Workshops

We believe it is important for participants to be fully immersed in the experience of exploring mathematics through culture. During each three-hour workshop participants will examine the mathematics inherent in traditional Indigenous technologies and cultural practices and how students learn through engaging in these practices. We’ll also consider how incorporating Indigenous pedagogical approaches align with current mathematics instruction and provide insight for creating more inclusive classrooms. Finally, we will consider the voices of community members as they reflect on the importance of including First Nations and Métis cultures in the mathematics classroom. Each conference attendee will have a choice of participating in two workshops.

Hairpipe Bracelets (Primary)
Christina Ruddy and Jody Kohoko

In this workshop participants will explore the cultural significance of hairbone pipe bracelets along with early mathematical concepts including proportional and multiplicative reasoning, patterning, symmetry, and algebraic thinking.

Hairpipe Bracelets

Looming (Primary/Junior)
Laurie Bennett, Heather Lett, Brenda Sherry

Learn Anishinaabe loomwork and how this supports the development of mathematical concepts such as measurement, proportional reasoning, and patterning. We will also investigate the connections between LYNX coding and looming, and how this supports students’ computational thinking. Lynx is a Canadian-made, text-based coding program available in Canadian English, French, Anishinaabe, Mi'kmaw, Kanien'kéha, and Oji-Cree (with other Indigenous languages to come). If you are interested in coding 'hands-on' along with us during the workshop we recommend using a laptop/computer or Chromebook (rather than a tablet or phone) for this workshop.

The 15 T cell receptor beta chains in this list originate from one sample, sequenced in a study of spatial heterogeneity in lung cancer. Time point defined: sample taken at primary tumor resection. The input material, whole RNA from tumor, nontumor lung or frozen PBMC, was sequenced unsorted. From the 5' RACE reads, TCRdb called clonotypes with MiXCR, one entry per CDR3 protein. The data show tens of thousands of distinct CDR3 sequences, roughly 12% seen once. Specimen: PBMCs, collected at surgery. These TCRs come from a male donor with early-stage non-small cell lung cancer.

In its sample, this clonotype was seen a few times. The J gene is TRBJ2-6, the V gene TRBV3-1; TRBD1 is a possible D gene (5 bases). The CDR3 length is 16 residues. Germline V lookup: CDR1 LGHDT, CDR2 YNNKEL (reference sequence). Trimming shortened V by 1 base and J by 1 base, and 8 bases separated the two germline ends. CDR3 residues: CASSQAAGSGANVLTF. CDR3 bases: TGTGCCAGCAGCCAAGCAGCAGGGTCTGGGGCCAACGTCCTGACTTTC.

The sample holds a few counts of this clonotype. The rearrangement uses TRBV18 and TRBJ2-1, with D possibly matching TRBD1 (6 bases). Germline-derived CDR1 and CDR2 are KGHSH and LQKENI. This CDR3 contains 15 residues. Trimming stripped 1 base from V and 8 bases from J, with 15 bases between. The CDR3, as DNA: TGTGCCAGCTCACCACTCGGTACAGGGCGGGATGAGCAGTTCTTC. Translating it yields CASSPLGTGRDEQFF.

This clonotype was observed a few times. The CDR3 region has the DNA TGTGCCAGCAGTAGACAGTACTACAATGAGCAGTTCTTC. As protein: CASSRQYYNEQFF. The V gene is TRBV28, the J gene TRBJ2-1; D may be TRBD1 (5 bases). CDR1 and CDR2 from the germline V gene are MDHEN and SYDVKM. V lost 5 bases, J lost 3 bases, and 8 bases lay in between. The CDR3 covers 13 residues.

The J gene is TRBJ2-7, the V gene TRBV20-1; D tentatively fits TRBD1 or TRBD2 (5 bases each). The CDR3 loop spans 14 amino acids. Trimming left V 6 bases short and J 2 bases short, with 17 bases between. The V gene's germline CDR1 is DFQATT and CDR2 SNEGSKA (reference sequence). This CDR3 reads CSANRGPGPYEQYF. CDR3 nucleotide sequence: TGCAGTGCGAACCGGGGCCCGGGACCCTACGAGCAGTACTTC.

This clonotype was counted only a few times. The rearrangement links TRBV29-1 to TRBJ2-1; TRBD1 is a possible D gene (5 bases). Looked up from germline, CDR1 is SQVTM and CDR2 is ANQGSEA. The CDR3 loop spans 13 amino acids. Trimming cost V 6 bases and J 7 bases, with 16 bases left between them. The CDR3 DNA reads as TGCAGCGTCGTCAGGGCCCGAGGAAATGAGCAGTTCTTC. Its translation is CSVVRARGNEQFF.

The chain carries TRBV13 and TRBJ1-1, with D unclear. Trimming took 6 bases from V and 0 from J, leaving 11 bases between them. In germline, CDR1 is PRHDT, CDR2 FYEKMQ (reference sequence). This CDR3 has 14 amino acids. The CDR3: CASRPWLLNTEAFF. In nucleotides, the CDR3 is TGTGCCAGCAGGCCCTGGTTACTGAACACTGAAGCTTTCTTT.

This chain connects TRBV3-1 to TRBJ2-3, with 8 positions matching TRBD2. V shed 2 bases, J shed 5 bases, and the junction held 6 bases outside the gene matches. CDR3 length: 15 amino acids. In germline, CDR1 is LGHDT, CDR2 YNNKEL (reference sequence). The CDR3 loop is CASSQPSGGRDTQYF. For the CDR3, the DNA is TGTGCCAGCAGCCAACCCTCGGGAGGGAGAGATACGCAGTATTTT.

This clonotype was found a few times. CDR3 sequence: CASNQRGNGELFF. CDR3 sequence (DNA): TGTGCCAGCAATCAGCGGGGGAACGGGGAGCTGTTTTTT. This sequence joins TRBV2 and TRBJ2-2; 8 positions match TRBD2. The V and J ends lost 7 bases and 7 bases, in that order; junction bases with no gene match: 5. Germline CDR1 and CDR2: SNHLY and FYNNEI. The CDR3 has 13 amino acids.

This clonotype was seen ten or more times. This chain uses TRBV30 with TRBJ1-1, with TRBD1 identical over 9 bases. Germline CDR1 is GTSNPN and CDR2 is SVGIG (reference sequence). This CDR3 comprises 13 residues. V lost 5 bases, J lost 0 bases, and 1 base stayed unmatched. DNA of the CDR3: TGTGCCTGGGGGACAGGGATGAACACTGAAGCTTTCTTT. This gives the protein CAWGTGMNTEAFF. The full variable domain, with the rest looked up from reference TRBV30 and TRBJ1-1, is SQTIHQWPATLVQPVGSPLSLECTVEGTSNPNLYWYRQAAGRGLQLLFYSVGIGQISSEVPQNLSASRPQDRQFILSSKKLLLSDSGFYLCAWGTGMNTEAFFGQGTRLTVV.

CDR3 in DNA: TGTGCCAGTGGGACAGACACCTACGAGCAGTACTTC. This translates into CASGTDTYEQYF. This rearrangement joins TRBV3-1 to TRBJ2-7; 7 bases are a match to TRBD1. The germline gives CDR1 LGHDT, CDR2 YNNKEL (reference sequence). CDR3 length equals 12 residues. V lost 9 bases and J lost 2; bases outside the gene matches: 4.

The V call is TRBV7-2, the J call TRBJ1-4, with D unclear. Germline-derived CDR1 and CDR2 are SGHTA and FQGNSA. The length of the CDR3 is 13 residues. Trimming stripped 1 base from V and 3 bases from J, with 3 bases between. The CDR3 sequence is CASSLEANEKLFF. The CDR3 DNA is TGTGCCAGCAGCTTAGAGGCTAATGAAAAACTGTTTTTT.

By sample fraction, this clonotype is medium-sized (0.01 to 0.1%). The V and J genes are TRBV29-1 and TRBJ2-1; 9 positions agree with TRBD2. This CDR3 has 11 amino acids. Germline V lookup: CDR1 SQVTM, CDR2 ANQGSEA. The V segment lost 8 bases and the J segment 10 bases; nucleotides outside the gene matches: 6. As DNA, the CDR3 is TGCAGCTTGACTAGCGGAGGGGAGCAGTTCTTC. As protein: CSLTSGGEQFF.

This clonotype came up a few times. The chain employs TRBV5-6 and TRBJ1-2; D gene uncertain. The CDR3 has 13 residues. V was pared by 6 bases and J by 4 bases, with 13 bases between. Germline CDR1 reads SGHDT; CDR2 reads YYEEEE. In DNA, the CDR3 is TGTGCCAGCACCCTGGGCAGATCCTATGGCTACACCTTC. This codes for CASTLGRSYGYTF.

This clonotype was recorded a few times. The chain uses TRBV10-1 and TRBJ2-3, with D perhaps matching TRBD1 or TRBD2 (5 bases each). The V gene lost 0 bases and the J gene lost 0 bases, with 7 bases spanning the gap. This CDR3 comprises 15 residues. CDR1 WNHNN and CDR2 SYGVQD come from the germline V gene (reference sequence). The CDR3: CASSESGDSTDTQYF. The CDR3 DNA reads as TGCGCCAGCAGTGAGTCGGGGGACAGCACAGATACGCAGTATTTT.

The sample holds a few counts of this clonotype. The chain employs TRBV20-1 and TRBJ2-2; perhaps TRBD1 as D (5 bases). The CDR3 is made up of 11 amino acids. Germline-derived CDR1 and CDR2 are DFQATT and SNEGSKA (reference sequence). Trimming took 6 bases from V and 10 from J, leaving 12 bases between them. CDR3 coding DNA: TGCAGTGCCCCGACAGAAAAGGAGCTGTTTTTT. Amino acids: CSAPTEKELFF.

Primary LoomingPrimary Looming Lynx


Medallions (Junior/Intermediate/Senior)
Naomi Smith, Colinda Clyne, Peter Skillen

Anishinaabe artist Naomi Smith will share traditional art and teachings from historical and contemporary perspectives through the story of beads. She will demonstrate how beaded medallions are made. Examples of complex mathematics inherent in creating circular medallions will be shown, including symmetry, number sense, and quadratic relationships. We will also explore how representing medallions with LYNX coding supports geometric thinking. Lynx is a Canadian-made, text-based coding program available in Canadian English, French, Anishinaabe, Mi'kmaw, Kanien'kéha, and Oji-Cree (with other Indigenous languages to come). If you are interested in coding 'hands-on' along with us during the workshop we recommend using a laptop/computer or Chromebook (rather than a tablet or phone) for this workshop.

Medallions

Looming (Junior/Intermediate/Senior)
Leslie Anne Muma, Jennifer Parkinson, Bonnie Sears, Mike Fitzmaurice

Learn the principles of Métis design interpreted in Anishinaabe loom work and how this supports the development of mathematical concepts such as algebraic reasoning. We will also explore the connections between LYNX coding and looming, and how this supports students’ computational thinking. Lynx is a Canadian-made, text-based coding program available in Canadian English, French, Anishinaabe, Mi'kmaw, Kanien'kéha, and Oji-Cree (with other Indigenous languages to come). If you are interested in coding 'hands-on' along with us during the workshop we recommend using a laptop/computer or Chromebook (rather than a tablet or phone) for this workshop.

Senior Looming
Senior Looming Lynx

Wiigwaas Mukuk (Junior/Intermediate)
Anika Guthrie, Elliott Cromarty, Kris Sandberg

Learn how to make a birchbark basket, the processes for harvesting and preparing materials, and some important cultural teachings. Mathematics inherent in this traditional technology include discovering surface area, volume, capacity, along with measurement and proportional reasoning.

Birch Bark Basket